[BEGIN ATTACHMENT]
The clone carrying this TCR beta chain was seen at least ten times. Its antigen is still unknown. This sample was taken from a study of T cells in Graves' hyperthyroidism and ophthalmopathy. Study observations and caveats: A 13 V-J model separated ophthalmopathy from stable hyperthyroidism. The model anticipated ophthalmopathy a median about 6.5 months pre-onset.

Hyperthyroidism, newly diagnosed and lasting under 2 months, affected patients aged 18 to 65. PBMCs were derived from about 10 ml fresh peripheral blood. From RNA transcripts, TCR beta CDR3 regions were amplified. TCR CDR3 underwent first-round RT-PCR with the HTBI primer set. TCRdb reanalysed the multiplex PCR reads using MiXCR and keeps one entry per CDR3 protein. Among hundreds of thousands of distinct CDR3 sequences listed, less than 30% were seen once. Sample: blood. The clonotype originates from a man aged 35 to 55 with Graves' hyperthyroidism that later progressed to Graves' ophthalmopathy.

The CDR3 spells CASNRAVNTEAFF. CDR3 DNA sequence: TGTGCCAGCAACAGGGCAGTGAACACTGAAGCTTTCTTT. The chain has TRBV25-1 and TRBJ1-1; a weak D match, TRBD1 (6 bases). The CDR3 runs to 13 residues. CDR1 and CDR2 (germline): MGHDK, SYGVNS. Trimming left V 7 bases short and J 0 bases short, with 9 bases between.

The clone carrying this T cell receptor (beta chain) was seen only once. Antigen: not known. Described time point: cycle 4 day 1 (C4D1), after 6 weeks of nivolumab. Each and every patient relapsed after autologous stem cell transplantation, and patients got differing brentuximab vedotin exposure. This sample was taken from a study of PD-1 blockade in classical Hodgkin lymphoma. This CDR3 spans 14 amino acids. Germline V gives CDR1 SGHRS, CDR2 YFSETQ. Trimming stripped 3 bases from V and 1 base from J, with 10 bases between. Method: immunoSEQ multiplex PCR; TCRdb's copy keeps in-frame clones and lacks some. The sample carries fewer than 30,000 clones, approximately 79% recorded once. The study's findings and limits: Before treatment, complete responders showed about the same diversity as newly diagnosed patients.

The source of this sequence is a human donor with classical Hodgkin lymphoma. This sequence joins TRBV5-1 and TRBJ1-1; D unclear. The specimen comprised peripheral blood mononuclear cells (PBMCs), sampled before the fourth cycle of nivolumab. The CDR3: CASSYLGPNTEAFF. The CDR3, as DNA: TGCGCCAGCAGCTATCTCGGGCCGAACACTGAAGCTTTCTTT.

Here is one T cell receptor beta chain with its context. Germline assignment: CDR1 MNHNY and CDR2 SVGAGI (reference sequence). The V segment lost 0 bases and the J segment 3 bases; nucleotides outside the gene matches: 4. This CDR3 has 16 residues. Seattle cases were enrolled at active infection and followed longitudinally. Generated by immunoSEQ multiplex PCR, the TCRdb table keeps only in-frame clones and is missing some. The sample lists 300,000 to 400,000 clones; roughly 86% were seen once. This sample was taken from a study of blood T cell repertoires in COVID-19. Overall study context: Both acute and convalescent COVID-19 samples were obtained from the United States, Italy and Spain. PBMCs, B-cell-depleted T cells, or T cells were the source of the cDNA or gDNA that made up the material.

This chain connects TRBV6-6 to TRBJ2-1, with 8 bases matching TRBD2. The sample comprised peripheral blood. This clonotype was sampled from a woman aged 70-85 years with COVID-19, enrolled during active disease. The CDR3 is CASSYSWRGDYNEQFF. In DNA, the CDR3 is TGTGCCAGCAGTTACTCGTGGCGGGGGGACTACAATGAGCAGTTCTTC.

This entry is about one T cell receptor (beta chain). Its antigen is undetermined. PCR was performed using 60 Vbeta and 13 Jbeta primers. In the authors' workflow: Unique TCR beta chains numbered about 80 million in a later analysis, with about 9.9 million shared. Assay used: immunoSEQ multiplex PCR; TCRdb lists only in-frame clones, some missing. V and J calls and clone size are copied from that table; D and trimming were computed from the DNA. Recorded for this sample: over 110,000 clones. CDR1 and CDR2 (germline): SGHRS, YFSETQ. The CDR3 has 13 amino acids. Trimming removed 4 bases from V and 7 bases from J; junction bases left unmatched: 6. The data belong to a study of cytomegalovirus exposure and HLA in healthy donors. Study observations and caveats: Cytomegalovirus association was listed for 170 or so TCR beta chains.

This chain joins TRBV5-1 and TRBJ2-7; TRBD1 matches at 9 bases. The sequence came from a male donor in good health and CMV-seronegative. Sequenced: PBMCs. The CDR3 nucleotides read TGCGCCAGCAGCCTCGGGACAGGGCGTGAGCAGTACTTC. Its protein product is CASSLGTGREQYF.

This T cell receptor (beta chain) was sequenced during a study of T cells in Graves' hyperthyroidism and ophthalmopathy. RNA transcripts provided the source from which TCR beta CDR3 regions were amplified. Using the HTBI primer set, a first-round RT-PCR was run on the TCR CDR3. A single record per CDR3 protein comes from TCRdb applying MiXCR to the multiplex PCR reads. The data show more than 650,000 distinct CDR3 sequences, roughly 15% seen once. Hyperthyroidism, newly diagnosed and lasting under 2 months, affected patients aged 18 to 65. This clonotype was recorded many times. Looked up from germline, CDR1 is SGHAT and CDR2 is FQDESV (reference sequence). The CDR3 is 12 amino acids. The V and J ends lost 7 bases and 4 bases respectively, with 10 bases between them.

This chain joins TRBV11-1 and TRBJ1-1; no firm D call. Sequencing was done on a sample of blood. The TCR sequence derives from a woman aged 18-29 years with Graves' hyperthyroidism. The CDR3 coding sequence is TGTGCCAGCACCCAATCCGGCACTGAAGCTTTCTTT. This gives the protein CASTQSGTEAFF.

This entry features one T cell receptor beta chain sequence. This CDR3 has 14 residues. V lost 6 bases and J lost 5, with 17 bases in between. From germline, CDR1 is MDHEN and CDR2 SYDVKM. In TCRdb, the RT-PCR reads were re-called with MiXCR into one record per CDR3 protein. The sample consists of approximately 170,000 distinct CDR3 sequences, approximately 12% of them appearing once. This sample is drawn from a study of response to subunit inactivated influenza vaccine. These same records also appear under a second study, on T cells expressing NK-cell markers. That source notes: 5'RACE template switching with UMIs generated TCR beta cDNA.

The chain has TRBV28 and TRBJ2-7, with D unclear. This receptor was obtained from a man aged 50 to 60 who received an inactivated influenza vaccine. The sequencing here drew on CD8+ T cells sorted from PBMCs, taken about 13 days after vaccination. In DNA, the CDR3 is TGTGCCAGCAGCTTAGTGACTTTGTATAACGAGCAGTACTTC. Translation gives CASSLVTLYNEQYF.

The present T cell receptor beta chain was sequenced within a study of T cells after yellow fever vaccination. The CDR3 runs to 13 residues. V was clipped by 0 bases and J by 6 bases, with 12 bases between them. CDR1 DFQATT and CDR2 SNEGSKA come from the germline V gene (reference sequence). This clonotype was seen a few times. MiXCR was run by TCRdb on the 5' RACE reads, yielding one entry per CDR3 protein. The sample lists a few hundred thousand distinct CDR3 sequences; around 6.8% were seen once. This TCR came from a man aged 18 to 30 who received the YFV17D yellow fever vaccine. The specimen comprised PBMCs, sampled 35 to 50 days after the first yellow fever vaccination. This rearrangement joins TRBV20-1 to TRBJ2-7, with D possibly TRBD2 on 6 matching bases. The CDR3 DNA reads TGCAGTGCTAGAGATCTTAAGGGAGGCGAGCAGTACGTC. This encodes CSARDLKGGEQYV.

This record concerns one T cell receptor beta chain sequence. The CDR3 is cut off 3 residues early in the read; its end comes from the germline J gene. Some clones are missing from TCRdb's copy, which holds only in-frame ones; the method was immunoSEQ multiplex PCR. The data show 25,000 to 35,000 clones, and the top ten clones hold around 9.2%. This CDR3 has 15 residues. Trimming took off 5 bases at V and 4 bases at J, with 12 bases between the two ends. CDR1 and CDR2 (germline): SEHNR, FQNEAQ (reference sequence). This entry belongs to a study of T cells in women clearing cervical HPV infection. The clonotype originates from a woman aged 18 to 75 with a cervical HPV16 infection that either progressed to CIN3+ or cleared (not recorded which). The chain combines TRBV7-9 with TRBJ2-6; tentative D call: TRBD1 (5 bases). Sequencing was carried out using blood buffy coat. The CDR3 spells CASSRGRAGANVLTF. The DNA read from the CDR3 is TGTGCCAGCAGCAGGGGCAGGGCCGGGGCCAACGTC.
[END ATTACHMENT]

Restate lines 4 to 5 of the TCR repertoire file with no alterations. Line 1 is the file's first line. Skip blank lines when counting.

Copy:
The clone carrying this T cell receptor (beta chain) was seen only once. Antigen: not known. Described time point: cycle 4 day 1 (C4D1), after 6 weeks of nivolumab. Each and every patient relapsed after autologous stem cell transplantation, and patients got differing brentuximab vedotin exposure. This sample was taken from a study of PD-1 blockade in classical Hodgkin lymphoma. This CDR3 spans 14 amino acids. Germline V gives CDR1 SGHRS, CDR2 YFSETQ. Trimming stripped 3 bases from V and 1 base from J, with 10 bases between. Method: immunoSEQ multiplex PCR; TCRdb's copy keeps in-frame clones and lacks some. The sample carries fewer than 30,000 clones, approximately 79% recorded once. The study's findings and limits: Before treatment, complete responders showed about the same diversity as newly diagnosed patients.

The source of this sequence is a human donor with classical Hodgkin lymphoma. This sequence joins TRBV5-1 and TRBJ1-1; D unclear. The specimen comprised peripheral blood mononuclear cells (PBMCs), sampled before the fourth cycle of nivolumab. The CDR3: CASSYLGPNTEAFF. The CDR3, as DNA: TGCGCCAGCAGCTATCTCGGGCCGAACACTGAAGCTTTCTTT.